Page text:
Consumer groups recently released a report urging the U.S. Senate to pass its version of a food safety bill (S. 510) in light of a recent egg recall linked to foodborne illness. Published by the Center for Science in the Public Interest (CSPI), the U.S. Public Interest Research Group and the Consumer Federation of America, the report examines “85 recalls that have taken place in the year since food safety reform moved to the U.S. Senate.” The U.S. House of Representatives passed its food reform bill (H.R. 2749) on July 30, 2009.  

“The recalls involved tons of foods, including many name-brand products from more than 150 companies,” according to the report, which purportedly found that a majority of the recalls involved Salmonella and Listeria. “While most of the recalls were not connected to outbreaks, illnesses were associated with nine recalls that together were associated with 1,850 reported illnesses.”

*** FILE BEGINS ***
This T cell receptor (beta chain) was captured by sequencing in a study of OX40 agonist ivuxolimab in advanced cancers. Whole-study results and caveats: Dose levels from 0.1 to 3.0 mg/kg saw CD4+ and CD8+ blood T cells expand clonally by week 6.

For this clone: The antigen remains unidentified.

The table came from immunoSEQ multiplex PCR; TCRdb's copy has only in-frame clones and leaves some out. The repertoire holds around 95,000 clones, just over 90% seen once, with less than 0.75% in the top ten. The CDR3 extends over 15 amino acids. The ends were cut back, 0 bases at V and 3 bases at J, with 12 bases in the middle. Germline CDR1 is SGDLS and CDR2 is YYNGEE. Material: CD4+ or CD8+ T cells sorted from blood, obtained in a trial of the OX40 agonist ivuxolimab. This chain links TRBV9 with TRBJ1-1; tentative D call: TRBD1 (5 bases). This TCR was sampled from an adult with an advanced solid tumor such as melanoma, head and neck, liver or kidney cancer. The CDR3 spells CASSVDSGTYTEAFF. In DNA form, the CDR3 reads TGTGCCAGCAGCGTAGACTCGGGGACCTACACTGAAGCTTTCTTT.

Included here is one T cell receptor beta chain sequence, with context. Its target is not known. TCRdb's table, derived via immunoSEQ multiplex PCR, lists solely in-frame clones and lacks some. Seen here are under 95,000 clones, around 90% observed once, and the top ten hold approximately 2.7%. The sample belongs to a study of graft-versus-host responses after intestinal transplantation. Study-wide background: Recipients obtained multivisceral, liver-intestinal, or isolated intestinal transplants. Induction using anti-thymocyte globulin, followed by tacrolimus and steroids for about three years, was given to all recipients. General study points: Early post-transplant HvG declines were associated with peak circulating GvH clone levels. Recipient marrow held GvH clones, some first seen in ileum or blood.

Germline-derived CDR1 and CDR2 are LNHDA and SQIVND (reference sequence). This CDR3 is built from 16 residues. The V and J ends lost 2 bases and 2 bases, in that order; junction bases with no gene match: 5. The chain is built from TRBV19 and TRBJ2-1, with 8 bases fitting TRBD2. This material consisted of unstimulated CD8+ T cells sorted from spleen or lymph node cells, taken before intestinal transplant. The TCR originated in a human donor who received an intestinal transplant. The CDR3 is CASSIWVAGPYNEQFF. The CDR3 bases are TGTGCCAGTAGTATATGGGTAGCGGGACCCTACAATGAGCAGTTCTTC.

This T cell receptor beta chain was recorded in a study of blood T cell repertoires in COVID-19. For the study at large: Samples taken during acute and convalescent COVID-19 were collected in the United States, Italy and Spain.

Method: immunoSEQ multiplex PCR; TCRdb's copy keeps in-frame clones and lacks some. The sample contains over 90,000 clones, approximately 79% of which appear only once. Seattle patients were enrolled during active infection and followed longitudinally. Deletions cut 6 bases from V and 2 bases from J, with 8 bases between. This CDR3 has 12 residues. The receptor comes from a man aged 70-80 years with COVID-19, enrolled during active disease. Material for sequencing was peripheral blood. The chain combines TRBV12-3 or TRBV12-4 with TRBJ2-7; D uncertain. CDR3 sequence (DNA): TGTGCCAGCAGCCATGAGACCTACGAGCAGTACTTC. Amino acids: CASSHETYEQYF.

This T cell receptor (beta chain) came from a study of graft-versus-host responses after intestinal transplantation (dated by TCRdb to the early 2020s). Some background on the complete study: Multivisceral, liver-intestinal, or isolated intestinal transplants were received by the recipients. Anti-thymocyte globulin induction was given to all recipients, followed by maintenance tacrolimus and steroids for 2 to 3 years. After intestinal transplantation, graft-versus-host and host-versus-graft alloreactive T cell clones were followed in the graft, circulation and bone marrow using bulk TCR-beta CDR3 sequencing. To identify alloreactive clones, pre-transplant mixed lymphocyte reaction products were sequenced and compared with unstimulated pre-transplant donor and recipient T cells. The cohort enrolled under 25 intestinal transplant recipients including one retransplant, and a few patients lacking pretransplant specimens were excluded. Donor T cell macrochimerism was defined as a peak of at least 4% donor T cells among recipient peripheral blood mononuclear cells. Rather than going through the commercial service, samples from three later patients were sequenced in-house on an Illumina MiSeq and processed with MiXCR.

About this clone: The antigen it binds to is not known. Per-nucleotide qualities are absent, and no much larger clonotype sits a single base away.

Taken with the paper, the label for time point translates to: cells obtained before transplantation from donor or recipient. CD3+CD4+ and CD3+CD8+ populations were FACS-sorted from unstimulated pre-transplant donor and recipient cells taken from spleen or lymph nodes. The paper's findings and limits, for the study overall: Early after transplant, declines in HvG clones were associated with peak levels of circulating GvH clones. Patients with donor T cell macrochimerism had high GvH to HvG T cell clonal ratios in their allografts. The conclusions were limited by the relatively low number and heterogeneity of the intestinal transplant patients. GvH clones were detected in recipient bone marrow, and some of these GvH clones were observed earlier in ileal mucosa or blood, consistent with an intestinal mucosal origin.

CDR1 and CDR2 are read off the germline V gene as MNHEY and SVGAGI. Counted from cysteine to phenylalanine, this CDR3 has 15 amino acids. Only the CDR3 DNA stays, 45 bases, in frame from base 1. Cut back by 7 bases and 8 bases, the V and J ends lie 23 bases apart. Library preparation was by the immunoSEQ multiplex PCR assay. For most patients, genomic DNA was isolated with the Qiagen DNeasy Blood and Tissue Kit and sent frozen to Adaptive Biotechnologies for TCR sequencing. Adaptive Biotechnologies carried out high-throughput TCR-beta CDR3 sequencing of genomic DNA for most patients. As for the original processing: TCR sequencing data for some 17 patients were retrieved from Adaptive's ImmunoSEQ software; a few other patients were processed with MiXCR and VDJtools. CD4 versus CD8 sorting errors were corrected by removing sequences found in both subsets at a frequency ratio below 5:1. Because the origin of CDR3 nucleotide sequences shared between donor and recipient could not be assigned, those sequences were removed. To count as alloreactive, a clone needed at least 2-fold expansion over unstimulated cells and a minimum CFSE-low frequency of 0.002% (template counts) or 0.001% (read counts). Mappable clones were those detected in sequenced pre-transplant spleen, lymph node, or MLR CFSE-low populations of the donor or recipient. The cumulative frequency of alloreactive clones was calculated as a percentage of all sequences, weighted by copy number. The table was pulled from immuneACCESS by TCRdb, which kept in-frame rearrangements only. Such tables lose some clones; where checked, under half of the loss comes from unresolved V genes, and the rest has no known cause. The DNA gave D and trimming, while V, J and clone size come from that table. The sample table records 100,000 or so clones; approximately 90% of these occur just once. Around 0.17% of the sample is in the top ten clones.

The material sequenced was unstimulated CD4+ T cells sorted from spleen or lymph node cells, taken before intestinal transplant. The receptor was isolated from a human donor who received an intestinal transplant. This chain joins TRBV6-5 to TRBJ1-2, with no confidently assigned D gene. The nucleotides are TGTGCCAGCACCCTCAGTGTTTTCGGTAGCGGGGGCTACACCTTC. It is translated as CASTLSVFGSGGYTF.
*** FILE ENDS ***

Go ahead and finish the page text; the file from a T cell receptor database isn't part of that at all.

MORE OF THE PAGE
“Recalls and outbreaks are the most public consequence of our ‘horse and buggy’ food safety system,” said CSPI Food Safety Director Caroline Smith DeWaal at a September 8, 2010, press conference. “Consumers are sometimes sickened and everyone up and down the chain has to check for, remove, and destroy the contaminated products. Only Congress can fix the underlying problems by passing legislation that has been languishing in the Senate for over a year.” See CSPI Press Release, September 8, 2010.